Tuesday, November 25, 2008

Presenting Palestine

As I mentioned, the most notable event of my day was attending the first of six parts of a documentary called Chronicles of a Refugee that deals with the Nakba and the subsequent hardships of the Palestinians. The film itself was fairly well-done and provided a human face for the tragedies of the late 1940s, but the speakers afterward were inappropriate in much of what they had to say. As someone in search of the most balanced view of the Arab-Israeli conflict, I was offended at remarks aimed at minimizing the gravity of the Shoah and those suggesting that the economic downturn and any ill effects it had for America would somehow benefit the Palestinians. While I realize that for these speakers, all three Palestinian, the issue is particularly salient and emotionally charged, the only way to solve anything will be through compromise and the acceptance that the other side is indeed human as well.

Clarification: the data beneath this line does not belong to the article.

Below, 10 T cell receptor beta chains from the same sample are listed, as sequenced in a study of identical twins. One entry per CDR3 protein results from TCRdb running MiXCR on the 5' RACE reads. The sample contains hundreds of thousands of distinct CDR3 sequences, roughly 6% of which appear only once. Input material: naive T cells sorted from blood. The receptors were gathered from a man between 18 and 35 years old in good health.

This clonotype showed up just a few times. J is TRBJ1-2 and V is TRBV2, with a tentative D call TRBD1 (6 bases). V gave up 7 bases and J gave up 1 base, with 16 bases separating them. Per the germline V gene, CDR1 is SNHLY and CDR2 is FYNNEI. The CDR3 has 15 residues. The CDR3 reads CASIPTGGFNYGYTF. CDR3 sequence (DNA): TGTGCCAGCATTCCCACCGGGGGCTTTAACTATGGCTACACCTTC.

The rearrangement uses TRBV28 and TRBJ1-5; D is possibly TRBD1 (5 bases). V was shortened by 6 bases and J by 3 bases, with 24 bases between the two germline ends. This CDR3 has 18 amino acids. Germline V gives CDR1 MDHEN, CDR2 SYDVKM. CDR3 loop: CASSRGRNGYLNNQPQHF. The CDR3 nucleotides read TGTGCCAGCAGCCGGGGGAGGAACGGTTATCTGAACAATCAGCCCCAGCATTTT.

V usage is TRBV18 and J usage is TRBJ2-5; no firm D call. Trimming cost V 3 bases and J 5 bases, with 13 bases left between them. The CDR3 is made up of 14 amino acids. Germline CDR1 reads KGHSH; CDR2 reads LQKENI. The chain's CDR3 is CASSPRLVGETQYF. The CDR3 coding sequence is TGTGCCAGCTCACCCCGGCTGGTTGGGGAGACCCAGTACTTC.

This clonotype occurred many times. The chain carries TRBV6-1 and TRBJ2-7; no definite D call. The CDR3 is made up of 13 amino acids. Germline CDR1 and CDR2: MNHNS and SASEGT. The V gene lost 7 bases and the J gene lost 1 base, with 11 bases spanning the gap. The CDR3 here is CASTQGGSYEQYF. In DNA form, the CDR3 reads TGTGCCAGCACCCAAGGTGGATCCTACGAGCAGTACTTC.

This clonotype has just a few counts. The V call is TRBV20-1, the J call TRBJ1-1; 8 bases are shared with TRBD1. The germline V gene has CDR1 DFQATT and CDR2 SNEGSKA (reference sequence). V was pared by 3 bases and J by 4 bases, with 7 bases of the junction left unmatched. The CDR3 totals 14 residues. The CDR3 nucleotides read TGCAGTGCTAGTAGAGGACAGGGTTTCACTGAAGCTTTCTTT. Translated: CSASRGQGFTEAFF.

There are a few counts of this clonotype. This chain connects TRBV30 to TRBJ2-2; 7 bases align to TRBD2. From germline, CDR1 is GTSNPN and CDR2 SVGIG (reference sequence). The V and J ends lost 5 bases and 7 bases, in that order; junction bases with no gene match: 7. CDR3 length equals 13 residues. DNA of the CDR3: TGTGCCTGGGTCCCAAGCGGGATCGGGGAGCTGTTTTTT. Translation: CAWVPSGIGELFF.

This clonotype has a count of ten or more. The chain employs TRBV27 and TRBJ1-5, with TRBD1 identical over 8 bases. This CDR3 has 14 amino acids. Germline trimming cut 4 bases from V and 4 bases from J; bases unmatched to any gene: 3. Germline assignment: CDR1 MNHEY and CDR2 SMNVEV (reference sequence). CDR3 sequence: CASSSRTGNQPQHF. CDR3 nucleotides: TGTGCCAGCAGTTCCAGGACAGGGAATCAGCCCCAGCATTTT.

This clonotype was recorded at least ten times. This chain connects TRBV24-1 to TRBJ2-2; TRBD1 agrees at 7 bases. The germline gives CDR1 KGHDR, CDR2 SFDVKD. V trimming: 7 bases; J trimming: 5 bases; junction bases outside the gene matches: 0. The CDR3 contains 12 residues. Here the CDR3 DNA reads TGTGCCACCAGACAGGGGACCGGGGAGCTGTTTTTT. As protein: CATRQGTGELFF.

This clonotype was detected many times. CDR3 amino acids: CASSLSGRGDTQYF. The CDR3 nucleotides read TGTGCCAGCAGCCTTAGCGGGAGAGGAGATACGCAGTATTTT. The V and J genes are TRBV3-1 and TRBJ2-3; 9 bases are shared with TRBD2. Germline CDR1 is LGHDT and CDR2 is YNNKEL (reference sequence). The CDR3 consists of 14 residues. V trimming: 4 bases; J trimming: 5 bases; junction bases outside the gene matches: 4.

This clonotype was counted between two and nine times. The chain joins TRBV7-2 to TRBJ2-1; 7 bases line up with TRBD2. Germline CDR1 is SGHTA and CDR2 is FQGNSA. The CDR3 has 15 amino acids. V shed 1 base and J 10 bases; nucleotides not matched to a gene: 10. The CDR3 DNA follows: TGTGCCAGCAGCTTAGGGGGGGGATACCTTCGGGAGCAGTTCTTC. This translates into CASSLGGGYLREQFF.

I chatted with my neighbor Catherine and some of our Egyptian friends about the event before heading to get koshary and then to my apartment. Maged called me while I was sitting down to type up an entry and I joined him and his friends (who, together with a dozen or so others comprise a Christian worship band who perform on Egyptian television, or so I gather). Most of the conversation was in Arabic, so I spent time trying to pick out words I knew and trying to read the Arabic on ketchup packets and signs in the street.
Most of my pre-documentary hours were spent retooling my paper for my intro class. I'm now writing about the relationship between the evolution of the nation-state and immigration and refugees. It already seems like a pretty interest subject to delve into.

Egypt beefs up police presence on border with Gaza
US State Dep't to encourage online youth movements (including one in Egypt) to fight terrorism, political oppression
Sectarian clash in Ain Shams (the neighborhood where I teach English)

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